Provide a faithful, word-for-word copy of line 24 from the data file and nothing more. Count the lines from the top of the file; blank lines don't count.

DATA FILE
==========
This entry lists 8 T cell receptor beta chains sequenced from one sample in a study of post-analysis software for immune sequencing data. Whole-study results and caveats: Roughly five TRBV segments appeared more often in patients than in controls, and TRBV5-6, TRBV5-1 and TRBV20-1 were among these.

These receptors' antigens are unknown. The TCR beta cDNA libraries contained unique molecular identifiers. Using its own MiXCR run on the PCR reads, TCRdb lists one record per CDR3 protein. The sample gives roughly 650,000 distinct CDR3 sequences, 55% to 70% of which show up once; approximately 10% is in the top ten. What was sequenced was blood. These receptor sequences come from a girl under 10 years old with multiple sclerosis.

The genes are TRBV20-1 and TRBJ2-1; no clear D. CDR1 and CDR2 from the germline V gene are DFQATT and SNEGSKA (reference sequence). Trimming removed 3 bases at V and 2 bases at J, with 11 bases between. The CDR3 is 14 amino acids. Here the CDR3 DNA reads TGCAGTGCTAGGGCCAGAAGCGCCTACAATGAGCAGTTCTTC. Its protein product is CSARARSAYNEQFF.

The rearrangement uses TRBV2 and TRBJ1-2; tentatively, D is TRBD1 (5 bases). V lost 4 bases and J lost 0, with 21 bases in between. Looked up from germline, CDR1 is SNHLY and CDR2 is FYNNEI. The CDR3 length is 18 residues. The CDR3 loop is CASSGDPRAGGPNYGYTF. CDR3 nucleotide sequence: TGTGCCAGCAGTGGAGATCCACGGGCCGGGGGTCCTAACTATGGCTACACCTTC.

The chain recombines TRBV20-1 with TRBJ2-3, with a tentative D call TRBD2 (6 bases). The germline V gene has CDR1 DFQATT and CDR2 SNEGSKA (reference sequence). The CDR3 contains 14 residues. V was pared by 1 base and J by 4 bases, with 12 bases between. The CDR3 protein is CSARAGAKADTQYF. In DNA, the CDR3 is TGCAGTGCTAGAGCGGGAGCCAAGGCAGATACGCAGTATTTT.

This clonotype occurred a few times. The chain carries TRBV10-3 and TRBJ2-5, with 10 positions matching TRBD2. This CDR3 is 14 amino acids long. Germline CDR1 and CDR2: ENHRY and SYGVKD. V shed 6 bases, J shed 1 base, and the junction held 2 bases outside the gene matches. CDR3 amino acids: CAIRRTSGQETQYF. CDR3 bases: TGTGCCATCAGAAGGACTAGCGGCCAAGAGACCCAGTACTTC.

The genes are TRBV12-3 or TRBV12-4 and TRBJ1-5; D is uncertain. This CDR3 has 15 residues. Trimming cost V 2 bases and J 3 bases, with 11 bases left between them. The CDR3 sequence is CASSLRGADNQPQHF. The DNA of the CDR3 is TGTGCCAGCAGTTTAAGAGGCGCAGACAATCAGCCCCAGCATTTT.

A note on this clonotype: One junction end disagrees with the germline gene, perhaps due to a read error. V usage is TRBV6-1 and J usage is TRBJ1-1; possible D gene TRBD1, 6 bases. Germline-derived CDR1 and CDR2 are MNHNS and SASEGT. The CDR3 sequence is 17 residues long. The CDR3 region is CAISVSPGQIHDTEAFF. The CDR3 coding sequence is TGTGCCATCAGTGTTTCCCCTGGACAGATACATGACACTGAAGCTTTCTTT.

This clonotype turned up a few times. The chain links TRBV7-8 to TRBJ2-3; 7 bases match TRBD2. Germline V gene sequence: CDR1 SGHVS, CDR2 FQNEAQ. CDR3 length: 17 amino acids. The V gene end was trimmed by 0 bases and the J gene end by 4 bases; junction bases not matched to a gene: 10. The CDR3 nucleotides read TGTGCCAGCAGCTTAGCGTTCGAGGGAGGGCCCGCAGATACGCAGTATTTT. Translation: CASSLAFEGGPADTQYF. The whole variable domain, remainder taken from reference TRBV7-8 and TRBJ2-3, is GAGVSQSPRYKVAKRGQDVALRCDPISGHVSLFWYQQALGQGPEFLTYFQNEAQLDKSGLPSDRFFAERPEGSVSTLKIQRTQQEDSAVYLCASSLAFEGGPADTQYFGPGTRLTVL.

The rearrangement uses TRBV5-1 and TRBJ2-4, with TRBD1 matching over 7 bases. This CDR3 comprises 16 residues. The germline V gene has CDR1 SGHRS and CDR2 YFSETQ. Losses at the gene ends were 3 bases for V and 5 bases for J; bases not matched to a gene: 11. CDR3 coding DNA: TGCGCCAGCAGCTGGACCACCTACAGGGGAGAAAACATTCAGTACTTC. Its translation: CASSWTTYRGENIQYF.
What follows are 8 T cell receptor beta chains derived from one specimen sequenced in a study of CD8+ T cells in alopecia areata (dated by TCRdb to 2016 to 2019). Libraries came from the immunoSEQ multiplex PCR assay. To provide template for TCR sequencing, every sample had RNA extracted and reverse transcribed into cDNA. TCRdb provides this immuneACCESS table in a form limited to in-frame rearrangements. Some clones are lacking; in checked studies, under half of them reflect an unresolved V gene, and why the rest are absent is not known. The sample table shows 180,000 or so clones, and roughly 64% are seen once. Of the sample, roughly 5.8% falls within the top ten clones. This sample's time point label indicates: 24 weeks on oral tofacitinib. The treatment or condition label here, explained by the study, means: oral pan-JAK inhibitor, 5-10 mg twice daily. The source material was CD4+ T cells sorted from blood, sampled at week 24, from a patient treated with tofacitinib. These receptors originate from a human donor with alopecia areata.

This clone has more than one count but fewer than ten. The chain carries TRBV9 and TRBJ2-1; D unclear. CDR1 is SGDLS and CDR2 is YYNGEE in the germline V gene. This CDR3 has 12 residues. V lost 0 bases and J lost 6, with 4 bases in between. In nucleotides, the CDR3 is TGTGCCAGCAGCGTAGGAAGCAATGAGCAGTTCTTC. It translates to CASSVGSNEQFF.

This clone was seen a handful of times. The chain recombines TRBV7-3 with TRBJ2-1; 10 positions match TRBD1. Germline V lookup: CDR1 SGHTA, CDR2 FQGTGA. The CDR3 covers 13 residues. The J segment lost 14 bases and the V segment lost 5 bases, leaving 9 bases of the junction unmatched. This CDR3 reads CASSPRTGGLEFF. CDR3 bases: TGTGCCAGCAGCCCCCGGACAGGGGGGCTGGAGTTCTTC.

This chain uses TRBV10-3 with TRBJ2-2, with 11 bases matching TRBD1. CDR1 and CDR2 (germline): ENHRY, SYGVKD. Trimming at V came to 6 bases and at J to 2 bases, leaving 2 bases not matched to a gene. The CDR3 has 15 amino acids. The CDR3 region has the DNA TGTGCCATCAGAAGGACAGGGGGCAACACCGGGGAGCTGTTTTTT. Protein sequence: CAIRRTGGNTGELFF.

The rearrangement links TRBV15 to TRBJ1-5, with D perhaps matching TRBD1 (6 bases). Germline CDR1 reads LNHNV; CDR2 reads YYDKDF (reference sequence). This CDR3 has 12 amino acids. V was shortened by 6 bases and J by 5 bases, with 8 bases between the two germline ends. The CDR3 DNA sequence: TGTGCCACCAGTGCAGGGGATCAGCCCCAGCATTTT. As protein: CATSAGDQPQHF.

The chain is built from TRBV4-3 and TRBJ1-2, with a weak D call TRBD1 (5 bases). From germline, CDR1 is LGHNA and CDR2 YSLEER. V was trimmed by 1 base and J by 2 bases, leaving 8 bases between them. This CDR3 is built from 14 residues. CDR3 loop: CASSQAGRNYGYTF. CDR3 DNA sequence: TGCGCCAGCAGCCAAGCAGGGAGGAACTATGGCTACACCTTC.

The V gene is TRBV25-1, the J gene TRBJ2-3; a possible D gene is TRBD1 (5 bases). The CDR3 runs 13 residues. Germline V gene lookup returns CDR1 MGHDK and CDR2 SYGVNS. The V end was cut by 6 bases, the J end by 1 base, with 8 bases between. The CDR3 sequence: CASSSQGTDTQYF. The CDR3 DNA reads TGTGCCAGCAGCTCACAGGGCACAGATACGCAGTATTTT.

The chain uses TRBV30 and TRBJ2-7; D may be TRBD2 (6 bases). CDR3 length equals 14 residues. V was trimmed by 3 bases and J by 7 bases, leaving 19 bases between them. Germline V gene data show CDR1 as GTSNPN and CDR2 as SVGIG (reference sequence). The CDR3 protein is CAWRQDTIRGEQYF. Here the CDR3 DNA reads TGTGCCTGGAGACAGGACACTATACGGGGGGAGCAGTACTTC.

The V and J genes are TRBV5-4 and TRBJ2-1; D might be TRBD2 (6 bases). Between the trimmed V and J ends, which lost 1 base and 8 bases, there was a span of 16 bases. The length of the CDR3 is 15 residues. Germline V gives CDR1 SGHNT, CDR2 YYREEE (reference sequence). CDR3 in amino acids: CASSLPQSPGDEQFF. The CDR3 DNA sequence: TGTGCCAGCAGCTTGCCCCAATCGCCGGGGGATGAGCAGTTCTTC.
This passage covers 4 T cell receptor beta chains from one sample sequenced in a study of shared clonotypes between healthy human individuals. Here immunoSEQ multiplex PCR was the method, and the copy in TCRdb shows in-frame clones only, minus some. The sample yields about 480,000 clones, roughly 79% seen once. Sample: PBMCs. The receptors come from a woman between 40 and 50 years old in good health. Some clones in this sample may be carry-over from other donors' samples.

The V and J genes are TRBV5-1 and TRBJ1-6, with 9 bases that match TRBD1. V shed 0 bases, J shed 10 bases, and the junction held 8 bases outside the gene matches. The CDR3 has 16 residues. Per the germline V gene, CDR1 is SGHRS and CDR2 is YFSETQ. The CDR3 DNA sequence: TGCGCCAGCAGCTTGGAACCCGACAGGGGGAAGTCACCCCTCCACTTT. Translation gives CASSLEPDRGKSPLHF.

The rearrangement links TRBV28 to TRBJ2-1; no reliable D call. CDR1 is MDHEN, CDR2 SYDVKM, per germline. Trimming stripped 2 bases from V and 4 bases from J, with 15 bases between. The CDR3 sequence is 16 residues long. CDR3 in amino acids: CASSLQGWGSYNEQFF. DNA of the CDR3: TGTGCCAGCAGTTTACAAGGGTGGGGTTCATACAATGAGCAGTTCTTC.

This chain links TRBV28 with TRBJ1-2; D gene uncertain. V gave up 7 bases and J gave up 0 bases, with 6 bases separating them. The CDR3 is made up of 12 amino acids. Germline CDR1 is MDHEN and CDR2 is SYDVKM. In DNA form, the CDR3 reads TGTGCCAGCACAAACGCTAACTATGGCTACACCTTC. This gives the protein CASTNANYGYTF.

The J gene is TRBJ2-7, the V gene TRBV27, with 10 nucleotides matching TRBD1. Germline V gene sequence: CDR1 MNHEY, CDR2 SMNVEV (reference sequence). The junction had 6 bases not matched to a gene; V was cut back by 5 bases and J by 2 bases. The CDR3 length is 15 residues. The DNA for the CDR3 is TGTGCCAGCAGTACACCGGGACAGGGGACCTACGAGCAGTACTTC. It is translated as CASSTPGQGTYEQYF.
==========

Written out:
The J gene is TRBJ2-7, the V gene TRBV27, with 10 nucleotides matching TRBD1. Germline V gene sequence: CDR1 MNHEY, CDR2 SMNVEV (reference sequence). The junction had 6 bases not matched to a gene; V was cut back by 5 bases and J by 2 bases. The CDR3 length is 15 residues. The DNA for the CDR3 is TGTGCCAGCAGTACACCGGGACAGGGGACCTACGAGCAGTACTTC. It is translated as CASSTPGQGTYEQYF.